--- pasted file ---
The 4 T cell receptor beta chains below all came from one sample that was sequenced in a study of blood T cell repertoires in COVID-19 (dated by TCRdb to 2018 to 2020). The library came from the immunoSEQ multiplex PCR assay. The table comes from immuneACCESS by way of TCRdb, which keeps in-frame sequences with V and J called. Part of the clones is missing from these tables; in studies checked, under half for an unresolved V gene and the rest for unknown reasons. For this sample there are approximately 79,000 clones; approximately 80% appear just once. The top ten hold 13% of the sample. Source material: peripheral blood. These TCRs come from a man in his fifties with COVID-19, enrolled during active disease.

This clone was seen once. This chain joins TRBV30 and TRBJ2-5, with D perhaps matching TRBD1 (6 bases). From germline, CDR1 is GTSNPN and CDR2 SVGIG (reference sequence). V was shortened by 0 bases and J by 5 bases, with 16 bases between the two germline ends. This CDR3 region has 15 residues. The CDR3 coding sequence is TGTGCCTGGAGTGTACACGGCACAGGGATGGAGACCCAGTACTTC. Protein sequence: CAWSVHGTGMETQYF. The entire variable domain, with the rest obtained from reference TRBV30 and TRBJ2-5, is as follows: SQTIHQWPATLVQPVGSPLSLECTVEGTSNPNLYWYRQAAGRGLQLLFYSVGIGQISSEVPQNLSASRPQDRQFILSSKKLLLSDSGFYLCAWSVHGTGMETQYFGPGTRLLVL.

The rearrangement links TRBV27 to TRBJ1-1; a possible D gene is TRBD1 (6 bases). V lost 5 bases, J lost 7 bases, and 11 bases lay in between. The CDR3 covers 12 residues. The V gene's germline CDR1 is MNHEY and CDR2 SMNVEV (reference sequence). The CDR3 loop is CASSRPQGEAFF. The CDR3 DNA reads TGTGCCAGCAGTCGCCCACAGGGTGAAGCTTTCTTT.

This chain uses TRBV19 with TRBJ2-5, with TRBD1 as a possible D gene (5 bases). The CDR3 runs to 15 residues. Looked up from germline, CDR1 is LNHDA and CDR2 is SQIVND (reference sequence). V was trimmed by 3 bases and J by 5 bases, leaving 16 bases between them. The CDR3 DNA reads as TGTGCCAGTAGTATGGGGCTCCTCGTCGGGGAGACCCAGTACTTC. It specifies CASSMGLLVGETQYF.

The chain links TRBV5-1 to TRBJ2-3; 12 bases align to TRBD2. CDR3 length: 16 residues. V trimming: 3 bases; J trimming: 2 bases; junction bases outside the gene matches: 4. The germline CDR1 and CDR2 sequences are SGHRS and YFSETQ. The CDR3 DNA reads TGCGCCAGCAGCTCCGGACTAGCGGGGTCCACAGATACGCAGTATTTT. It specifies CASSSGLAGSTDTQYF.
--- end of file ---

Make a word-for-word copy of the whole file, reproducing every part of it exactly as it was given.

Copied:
The 4 T cell receptor beta chains below all came from one sample that was sequenced in a study of blood T cell repertoires in COVID-19 (dated by TCRdb to 2018 to 2020). The library came from the immunoSEQ multiplex PCR assay. The table comes from immuneACCESS by way of TCRdb, which keeps in-frame sequences with V and J called. Part of the clones is missing from these tables; in studies checked, under half for an unresolved V gene and the rest for unknown reasons. For this sample there are approximately 79,000 clones; approximately 80% appear just once. The top ten hold 13% of the sample. Source material: peripheral blood. These TCRs come from a man in his fifties with COVID-19, enrolled during active disease.

This clone was seen once. This chain joins TRBV30 and TRBJ2-5, with D perhaps matching TRBD1 (6 bases). From germline, CDR1 is GTSNPN and CDR2 SVGIG (reference sequence). V was shortened by 0 bases and J by 5 bases, with 16 bases between the two germline ends. This CDR3 region has 15 residues. The CDR3 coding sequence is TGTGCCTGGAGTGTACACGGCACAGGGATGGAGACCCAGTACTTC. Protein sequence: CAWSVHGTGMETQYF. The entire variable domain, with the rest obtained from reference TRBV30 and TRBJ2-5, is as follows: SQTIHQWPATLVQPVGSPLSLECTVEGTSNPNLYWYRQAAGRGLQLLFYSVGIGQISSEVPQNLSASRPQDRQFILSSKKLLLSDSGFYLCAWSVHGTGMETQYFGPGTRLLVL.

The rearrangement links TRBV27 to TRBJ1-1; a possible D gene is TRBD1 (6 bases). V lost 5 bases, J lost 7 bases, and 11 bases lay in between. The CDR3 covers 12 residues. The V gene's germline CDR1 is MNHEY and CDR2 SMNVEV (reference sequence). The CDR3 loop is CASSRPQGEAFF. The CDR3 DNA reads TGTGCCAGCAGTCGCCCACAGGGTGAAGCTTTCTTT.

This chain uses TRBV19 with TRBJ2-5, with TRBD1 as a possible D gene (5 bases). The CDR3 runs to 15 residues. Looked up from germline, CDR1 is LNHDA and CDR2 is SQIVND (reference sequence). V was trimmed by 3 bases and J by 5 bases, leaving 16 bases between them. The CDR3 DNA reads as TGTGCCAGTAGTATGGGGCTCCTCGTCGGGGAGACCCAGTACTTC. It specifies CASSMGLLVGETQYF.

The chain links TRBV5-1 to TRBJ2-3; 12 bases align to TRBD2. CDR3 length: 16 residues. V trimming: 3 bases; J trimming: 2 bases; junction bases outside the gene matches: 4. The germline CDR1 and CDR2 sequences are SGHRS and YFSETQ. The CDR3 DNA reads TGCGCCAGCAGCTCCGGACTAGCGGGGTCCACAGATACGCAGTATTTT. It specifies CASSSGLAGSTDTQYF.